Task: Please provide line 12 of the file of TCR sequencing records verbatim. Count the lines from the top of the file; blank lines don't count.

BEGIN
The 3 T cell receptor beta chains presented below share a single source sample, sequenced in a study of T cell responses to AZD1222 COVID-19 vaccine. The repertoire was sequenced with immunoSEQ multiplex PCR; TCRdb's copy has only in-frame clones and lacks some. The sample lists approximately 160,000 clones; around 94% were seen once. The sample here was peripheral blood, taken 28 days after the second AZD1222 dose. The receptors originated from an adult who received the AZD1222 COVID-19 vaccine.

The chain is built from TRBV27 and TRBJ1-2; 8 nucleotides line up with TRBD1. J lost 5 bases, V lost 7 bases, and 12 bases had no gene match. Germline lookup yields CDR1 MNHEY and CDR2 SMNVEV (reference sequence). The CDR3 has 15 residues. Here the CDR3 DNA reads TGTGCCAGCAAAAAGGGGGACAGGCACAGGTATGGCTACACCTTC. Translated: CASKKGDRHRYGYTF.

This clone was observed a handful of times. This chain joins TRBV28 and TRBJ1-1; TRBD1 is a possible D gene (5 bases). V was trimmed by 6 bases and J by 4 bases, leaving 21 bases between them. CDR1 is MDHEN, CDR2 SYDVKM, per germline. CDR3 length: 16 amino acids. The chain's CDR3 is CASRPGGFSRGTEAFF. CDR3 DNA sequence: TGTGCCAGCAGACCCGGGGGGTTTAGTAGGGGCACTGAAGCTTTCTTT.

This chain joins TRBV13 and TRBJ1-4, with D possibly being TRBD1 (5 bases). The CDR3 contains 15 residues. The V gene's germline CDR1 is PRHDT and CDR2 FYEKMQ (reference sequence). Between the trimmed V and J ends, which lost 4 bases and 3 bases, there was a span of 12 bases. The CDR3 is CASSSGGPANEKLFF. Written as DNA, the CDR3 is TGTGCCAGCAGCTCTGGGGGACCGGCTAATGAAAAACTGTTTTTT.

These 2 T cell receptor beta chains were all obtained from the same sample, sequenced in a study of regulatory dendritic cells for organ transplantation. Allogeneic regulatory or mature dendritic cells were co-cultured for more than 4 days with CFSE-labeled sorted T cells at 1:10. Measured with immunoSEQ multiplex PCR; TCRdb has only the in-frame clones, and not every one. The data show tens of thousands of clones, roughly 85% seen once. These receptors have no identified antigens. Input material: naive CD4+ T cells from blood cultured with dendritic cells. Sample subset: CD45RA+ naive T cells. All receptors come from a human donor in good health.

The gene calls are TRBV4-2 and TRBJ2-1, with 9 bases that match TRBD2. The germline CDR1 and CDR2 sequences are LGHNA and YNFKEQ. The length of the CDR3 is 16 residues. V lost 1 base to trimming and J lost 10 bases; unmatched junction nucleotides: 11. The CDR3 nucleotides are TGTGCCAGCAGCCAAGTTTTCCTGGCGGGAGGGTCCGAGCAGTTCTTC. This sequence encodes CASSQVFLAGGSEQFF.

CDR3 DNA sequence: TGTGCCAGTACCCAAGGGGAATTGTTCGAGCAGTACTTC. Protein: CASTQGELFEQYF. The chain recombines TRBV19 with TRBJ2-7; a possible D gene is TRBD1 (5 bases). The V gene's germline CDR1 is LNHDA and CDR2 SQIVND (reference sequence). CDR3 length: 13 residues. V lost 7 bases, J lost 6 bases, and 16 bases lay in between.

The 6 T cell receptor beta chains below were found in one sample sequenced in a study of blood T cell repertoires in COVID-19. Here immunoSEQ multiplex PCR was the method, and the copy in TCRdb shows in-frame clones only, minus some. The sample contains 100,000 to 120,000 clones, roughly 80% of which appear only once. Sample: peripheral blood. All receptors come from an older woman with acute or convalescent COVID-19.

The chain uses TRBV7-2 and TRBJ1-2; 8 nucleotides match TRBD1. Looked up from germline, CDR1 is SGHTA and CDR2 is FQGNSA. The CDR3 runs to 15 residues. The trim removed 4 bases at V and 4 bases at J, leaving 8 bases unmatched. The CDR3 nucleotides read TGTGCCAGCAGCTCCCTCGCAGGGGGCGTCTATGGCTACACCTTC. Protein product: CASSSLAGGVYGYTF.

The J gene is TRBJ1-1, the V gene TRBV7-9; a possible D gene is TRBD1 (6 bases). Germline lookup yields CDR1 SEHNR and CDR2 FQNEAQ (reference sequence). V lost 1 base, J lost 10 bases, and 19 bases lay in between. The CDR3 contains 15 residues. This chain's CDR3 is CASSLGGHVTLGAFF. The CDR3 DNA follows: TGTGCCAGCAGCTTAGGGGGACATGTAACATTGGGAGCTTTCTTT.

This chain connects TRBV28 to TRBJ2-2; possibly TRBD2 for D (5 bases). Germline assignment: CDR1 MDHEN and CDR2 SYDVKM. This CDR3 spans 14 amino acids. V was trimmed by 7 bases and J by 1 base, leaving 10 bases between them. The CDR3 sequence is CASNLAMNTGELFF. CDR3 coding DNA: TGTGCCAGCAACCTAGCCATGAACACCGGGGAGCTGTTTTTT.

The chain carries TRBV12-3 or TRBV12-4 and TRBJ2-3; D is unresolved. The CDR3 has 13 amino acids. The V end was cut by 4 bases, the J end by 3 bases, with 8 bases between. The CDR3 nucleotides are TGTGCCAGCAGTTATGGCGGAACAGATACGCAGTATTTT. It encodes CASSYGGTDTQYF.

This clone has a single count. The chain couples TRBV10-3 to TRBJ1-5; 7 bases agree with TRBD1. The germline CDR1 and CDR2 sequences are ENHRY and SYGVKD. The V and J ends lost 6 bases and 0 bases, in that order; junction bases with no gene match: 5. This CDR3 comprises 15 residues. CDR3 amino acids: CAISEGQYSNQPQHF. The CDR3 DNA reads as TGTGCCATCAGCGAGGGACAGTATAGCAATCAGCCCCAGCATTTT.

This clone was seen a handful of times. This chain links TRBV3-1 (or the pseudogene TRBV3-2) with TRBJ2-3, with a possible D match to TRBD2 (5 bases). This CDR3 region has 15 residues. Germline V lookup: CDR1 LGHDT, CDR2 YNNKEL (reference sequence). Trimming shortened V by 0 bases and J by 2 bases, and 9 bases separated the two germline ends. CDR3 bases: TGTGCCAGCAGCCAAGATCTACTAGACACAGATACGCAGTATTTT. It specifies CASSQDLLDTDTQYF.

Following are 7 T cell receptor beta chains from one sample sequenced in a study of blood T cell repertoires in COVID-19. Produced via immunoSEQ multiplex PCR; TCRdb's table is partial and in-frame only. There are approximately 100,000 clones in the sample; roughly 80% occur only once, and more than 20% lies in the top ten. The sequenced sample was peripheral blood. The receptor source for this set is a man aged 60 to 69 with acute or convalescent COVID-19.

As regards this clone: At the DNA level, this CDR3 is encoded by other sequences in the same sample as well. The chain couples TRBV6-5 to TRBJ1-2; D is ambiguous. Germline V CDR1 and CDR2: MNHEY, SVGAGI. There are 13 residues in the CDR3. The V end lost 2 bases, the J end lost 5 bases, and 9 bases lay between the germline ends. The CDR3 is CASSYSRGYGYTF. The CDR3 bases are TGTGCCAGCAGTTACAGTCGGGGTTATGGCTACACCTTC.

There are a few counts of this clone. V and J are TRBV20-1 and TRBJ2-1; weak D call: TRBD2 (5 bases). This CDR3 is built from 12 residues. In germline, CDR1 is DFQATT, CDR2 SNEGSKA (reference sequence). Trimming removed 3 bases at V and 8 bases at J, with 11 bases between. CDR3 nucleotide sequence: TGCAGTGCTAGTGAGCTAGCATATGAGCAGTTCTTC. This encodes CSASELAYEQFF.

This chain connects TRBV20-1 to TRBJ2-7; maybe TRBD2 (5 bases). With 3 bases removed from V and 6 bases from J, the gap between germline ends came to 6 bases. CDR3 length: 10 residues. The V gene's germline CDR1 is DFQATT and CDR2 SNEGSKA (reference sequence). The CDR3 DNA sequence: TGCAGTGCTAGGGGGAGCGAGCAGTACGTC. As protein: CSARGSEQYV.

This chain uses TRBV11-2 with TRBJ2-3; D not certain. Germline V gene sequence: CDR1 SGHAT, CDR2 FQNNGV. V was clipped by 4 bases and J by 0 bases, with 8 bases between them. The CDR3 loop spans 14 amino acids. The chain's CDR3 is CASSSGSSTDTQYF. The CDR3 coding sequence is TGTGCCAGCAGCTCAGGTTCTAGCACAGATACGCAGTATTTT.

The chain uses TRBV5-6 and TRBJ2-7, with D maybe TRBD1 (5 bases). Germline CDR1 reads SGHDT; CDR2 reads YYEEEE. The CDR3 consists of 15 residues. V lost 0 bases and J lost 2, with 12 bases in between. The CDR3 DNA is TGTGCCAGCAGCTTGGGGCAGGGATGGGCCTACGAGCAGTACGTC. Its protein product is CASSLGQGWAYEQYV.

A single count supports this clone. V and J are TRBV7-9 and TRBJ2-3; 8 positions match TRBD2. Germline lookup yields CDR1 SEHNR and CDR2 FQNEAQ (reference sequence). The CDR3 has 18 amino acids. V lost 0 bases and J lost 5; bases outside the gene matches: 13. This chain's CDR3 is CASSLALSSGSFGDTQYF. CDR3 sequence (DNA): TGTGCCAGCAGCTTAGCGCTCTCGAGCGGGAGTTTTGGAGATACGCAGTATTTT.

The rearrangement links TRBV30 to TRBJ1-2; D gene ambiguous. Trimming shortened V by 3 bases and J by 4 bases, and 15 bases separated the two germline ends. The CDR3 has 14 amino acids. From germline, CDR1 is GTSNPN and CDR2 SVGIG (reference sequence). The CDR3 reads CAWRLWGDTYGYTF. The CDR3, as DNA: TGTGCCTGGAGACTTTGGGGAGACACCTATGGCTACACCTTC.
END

The chain carries TRBV12-3 or TRBV12-4 and TRBJ2-3; D is unresolved. The CDR3 has 13 amino acids. The V end was cut by 4 bases, the J end by 3 bases, with 8 bases between. The CDR3 nucleotides are TGTGCCAGCAGTTATGGCGGAACAGATACGCAGTATTTT. It encodes CASSYGGTDTQYF.